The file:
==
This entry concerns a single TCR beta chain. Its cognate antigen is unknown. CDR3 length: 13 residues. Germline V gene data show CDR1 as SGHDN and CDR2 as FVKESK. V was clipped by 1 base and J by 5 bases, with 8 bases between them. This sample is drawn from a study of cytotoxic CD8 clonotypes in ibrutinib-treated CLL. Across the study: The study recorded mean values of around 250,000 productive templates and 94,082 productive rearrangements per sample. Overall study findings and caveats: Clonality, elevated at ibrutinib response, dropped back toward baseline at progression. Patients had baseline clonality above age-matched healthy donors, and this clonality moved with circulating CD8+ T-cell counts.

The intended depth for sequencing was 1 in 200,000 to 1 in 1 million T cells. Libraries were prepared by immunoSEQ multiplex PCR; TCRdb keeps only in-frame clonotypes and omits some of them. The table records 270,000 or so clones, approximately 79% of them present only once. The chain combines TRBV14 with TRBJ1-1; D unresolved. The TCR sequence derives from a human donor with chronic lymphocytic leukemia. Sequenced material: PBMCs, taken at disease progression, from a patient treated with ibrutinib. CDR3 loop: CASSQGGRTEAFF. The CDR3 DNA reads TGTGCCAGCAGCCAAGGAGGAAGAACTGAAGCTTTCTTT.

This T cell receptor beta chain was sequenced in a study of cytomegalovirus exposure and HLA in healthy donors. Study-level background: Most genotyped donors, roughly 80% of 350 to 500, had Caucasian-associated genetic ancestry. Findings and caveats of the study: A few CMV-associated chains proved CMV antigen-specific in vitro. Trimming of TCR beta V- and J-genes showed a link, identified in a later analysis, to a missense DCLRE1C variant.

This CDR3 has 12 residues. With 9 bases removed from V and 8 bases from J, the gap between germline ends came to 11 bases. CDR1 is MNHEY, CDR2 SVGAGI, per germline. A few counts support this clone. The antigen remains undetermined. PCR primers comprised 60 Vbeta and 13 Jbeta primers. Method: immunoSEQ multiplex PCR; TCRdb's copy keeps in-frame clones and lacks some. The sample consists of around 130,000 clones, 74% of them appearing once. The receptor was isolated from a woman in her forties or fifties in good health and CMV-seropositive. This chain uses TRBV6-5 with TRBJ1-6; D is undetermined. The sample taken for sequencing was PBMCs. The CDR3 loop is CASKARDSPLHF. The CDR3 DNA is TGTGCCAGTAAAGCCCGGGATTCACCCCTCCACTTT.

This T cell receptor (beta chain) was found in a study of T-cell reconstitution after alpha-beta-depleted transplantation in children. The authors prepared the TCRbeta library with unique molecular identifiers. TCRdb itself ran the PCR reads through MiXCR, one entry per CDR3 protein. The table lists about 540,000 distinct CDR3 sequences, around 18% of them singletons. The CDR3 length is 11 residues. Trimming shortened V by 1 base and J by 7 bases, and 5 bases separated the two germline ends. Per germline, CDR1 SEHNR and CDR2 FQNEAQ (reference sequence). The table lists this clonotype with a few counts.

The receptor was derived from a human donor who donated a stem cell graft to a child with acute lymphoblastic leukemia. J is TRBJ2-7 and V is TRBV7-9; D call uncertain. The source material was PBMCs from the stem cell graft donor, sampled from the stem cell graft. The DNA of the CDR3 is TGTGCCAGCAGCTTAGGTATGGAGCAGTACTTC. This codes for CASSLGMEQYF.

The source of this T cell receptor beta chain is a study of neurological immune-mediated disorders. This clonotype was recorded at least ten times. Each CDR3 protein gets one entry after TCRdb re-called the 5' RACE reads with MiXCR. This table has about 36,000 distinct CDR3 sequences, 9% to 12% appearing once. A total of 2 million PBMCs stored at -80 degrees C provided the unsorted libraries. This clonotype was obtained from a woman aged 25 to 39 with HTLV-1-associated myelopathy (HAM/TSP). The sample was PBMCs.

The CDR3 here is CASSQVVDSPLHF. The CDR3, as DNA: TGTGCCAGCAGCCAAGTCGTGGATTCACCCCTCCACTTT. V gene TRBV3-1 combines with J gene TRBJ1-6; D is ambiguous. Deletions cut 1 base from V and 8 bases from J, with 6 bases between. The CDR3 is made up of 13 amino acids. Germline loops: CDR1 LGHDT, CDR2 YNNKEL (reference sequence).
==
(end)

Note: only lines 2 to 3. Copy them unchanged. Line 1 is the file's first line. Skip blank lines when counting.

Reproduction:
The intended depth for sequencing was 1 in 200,000 to 1 in 1 million T cells. Libraries were prepared by immunoSEQ multiplex PCR; TCRdb keeps only in-frame clonotypes and omits some of them. The table records 270,000 or so clones, approximately 79% of them present only once. The chain combines TRBV14 with TRBJ1-1; D unresolved. The TCR sequence derives from a human donor with chronic lymphocytic leukemia. Sequenced material: PBMCs, taken at disease progression, from a patient treated with ibrutinib. CDR3 loop: CASSQGGRTEAFF. The CDR3 DNA reads TGTGCCAGCAGCCAAGGAGGAAGAACTGAAGCTTTCTTT.

This T cell receptor beta chain was sequenced in a study of cytomegalovirus exposure and HLA in healthy donors. Study-level background: Most genotyped donors, roughly 80% of 350 to 500, had Caucasian-associated genetic ancestry. Findings and caveats of the study: A few CMV-associated chains proved CMV antigen-specific in vitro. Trimming of TCR beta V- and J-genes showed a link, identified in a later analysis, to a missense DCLRE1C variant.